You can have drinks buyers with the finest palates and the best negotiation skills to drive the right deal with producers around the world, but all of that can stand for nothing if your consignment of wine, beer or spirits is stuck on the wrong side of the world whilst your customers desperately need it on their back bars or retail shelves. Getting your supply chain partner right is becoming increasingly vital in running a successful drinks distribution or import business, says JF Hillebrand’s Marc Graham.
Now it might not be surprising that Marc Graham, UK branch manager for JF Hillebrand, the world’s biggest drinks logistics and shipping company, should be advocating the importance of finding the right supply chain company to work with, but it’s not just getting your wine from A to B that they can help you with, they can help you buy better wine too.
Anyone listening in to my conversation with Marc Graham last month, in a quiet corner of All Bar One, would have been puzzled to know what it is what we were talking about. For large parts of our chat were all about the importance of finding the right partner to be with, listening to their needs and working together to create a true, lasting bond together. Never mind all that business about who it was you were going to get into bed with.
But when it comes to relationships and long term partnerships, Marc Graham is the marriage counsellor extraordinaire of the drinks industry. Responsible for putting countless couples together. His primary objective, however, is to make sure one half of that couple remains the same. Namely JF Hillebrand, and the relationships it has with drinks businesses the world over. Or in his case, the UK.
It’s noticeable that JF Hillebrand does not describe itself as purely a logistics company, but a “logistics services provider”. A company that, yes, fundamentally is all about getting your goods and products from one end of the supply chain to the other, but increasingly is about planning your long term shipments so that you are always one or two steps ahead of where you need to be in terms of sourcing, buying, shipping and selling your wine and spirits.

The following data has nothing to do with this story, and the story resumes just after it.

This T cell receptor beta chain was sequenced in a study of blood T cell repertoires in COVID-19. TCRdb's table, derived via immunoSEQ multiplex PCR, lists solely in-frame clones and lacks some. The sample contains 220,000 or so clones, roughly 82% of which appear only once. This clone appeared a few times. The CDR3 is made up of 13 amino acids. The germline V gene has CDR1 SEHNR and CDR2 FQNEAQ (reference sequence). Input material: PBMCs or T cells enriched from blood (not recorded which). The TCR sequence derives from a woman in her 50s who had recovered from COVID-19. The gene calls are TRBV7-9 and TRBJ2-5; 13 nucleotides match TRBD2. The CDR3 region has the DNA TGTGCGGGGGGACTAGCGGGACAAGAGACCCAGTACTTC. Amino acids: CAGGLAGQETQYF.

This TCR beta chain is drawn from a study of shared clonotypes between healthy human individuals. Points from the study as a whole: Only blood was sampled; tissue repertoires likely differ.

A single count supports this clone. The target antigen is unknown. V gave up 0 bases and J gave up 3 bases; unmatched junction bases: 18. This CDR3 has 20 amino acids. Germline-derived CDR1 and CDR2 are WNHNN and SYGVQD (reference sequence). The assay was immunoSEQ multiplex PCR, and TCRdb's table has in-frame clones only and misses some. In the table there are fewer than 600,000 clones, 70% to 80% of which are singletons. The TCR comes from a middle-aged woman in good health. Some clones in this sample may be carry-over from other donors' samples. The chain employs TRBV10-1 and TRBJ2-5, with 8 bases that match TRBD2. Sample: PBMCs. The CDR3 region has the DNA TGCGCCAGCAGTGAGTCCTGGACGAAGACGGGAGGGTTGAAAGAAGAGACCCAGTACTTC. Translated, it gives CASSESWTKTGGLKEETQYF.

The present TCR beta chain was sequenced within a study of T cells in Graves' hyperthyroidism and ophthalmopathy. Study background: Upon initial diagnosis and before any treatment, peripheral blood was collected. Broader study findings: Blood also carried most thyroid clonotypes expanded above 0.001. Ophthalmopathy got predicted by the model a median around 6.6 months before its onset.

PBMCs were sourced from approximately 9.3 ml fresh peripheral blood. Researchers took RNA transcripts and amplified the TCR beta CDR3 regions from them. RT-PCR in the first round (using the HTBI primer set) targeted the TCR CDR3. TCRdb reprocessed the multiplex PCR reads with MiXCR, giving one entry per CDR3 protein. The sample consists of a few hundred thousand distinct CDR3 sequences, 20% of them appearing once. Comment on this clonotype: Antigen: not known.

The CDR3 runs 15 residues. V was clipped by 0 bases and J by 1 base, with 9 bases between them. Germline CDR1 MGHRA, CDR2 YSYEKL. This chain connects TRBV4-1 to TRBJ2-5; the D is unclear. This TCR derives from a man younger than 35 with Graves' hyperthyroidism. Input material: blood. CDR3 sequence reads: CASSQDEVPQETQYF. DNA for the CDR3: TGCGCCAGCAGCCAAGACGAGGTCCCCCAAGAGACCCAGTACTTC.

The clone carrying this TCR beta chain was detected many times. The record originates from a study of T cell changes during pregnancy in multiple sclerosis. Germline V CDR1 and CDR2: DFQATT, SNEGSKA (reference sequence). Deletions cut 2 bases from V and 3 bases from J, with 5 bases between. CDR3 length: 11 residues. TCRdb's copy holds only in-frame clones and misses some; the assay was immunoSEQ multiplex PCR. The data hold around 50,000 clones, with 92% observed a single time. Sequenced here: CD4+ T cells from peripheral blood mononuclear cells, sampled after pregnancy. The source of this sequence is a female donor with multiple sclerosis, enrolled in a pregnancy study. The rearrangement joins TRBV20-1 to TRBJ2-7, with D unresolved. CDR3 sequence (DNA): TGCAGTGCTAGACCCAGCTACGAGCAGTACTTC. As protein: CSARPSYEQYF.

That’s why finding the right supply chain, logistics partner “is becoming so much more important”, claims Graham.
“Gone is the day of simply moving Box A to destination B. It is how we can add value along the way.”
Real time decision making
That might mean providing all those in the supply chain online, live access to where any shipment is at any one time. Allowing them to make better planning decisions about when it is going to arrive and when they need to start putting in place their next shipment or order.
“Track and trace is far more important now,” says Graham. It is that ability to be able to offer what he calls a “complete supply chain solution,” that is where the logistics industry is so much more advanced. Far more quality “ layered information going back and forth” between producers, shippers, importers and distributors.
Ultimately JF Hillebrand is there to help companies “plan and prepare better,” says Graham. “To give them all the information and data they need so they have full visibility of their supply chain from origin to shelf. Which brings us right back to the idea of forging closer partnerships rather than being seen just as a logistics provider.”
He adds: “Giving customers more visibility about where the products are at any given time means we are able to work much more in a partnership, rather than it being seen as a simple transaction.”
That’s been the big change between how major drinks distributors now work with their logistics providers. It’s similar to the expectations the major multiples now place on their preferred suppliers. You are no longer just a provider of goods, but part of their business, helping them make decisions about what they should be buying, from where and when.
Graham explains: “It means our customers have access to far more information than they may previously had before. We also have experience in listening to our customers and being able to provide them with the required information and data to support their business activities etc. This could be lead-time analysis for their product master-data, on-time delivery performance, or order-to-ready analysis, to name a few.”
Much of these developments are there to be seen in the bulk wine market which has really driven the way forward in making the supply chain more sophisticated and demanding, says Graham. Customers will now factor in every individual cost element, at each point in the supply chain, down to how far the wine has to be moved, in bulk, to the final bottling destination in the end market.